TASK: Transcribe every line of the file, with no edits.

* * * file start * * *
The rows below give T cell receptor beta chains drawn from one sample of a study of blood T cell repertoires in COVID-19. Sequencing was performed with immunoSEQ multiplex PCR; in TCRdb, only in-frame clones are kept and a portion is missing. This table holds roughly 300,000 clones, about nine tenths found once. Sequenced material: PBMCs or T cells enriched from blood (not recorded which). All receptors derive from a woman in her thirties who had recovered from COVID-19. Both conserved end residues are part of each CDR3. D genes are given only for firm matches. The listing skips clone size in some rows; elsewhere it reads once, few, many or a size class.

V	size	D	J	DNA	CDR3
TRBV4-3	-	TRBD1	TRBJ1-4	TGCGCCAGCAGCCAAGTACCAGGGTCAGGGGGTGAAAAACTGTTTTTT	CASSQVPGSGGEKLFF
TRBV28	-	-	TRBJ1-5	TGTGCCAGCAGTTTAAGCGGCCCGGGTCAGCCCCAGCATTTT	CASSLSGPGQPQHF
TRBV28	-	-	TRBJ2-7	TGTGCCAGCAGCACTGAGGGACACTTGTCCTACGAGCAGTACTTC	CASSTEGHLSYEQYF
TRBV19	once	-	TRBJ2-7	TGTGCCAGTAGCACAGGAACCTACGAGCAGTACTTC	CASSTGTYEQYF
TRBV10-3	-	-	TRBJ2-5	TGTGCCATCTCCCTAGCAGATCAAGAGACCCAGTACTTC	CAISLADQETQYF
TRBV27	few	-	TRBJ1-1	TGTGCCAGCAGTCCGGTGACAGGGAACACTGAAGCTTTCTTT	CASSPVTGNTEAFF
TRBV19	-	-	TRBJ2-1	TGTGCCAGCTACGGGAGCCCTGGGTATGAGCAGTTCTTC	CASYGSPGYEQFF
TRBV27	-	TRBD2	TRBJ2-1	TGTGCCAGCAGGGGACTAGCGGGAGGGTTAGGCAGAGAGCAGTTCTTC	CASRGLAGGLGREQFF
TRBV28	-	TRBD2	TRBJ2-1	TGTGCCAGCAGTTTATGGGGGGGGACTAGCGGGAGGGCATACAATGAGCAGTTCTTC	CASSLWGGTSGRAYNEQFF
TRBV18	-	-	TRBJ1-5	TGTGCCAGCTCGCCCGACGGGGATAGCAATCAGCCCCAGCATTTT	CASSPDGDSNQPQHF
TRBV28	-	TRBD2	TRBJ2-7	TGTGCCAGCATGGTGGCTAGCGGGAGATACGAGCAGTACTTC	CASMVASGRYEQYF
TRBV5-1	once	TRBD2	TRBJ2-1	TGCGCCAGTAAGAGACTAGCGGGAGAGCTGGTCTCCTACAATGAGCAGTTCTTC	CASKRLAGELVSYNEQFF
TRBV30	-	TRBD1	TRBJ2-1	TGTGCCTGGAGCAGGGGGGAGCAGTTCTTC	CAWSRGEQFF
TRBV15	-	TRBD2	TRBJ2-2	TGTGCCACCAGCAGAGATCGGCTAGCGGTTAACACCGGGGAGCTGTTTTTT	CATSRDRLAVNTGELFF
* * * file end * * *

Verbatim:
The rows below give T cell receptor beta chains drawn from one sample of a study of blood T cell repertoires in COVID-19. Sequencing was performed with immunoSEQ multiplex PCR; in TCRdb, only in-frame clones are kept and a portion is missing. This table holds roughly 300,000 clones, about nine tenths found once. Sequenced material: PBMCs or T cells enriched from blood (not recorded which). All receptors derive from a woman in her thirties who had recovered from COVID-19. Both conserved end residues are part of each CDR3. D genes are given only for firm matches. The listing skips clone size in some rows; elsewhere it reads once, few, many or a size class.

V	size	D	J	DNA	CDR3
TRBV4-3	-	TRBD1	TRBJ1-4	TGCGCCAGCAGCCAAGTACCAGGGTCAGGGGGTGAAAAACTGTTTTTT	CASSQVPGSGGEKLFF
TRBV28	-	-	TRBJ1-5	TGTGCCAGCAGTTTAAGCGGCCCGGGTCAGCCCCAGCATTTT	CASSLSGPGQPQHF
TRBV28	-	-	TRBJ2-7	TGTGCCAGCAGCACTGAGGGACACTTGTCCTACGAGCAGTACTTC	CASSTEGHLSYEQYF
TRBV19	once	-	TRBJ2-7	TGTGCCAGTAGCACAGGAACCTACGAGCAGTACTTC	CASSTGTYEQYF
TRBV10-3	-	-	TRBJ2-5	TGTGCCATCTCCCTAGCAGATCAAGAGACCCAGTACTTC	CAISLADQETQYF
TRBV27	few	-	TRBJ1-1	TGTGCCAGCAGTCCGGTGACAGGGAACACTGAAGCTTTCTTT	CASSPVTGNTEAFF
TRBV19	-	-	TRBJ2-1	TGTGCCAGCTACGGGAGCCCTGGGTATGAGCAGTTCTTC	CASYGSPGYEQFF
TRBV27	-	TRBD2	TRBJ2-1	TGTGCCAGCAGGGGACTAGCGGGAGGGTTAGGCAGAGAGCAGTTCTTC	CASRGLAGGLGREQFF
TRBV28	-	TRBD2	TRBJ2-1	TGTGCCAGCAGTTTATGGGGGGGGACTAGCGGGAGGGCATACAATGAGCAGTTCTTC	CASSLWGGTSGRAYNEQFF
TRBV18	-	-	TRBJ1-5	TGTGCCAGCTCGCCCGACGGGGATAGCAATCAGCCCCAGCATTTT	CASSPDGDSNQPQHF
TRBV28	-	TRBD2	TRBJ2-7	TGTGCCAGCATGGTGGCTAGCGGGAGATACGAGCAGTACTTC	CASMVASGRYEQYF
TRBV5-1	once	TRBD2	TRBJ2-1	TGCGCCAGTAAGAGACTAGCGGGAGAGCTGGTCTCCTACAATGAGCAGTTCTTC	CASKRLAGELVSYNEQFF
TRBV30	-	TRBD1	TRBJ2-1	TGTGCCTGGAGCAGGGGGGAGCAGTTCTTC	CAWSRGEQFF
TRBV15	-	TRBD2	TRBJ2-2	TGTGCCACCAGCAGAGATCGGCTAGCGGTTAACACCGGGGAGCTGTTTTTT	CATSRDRLAVNTGELFF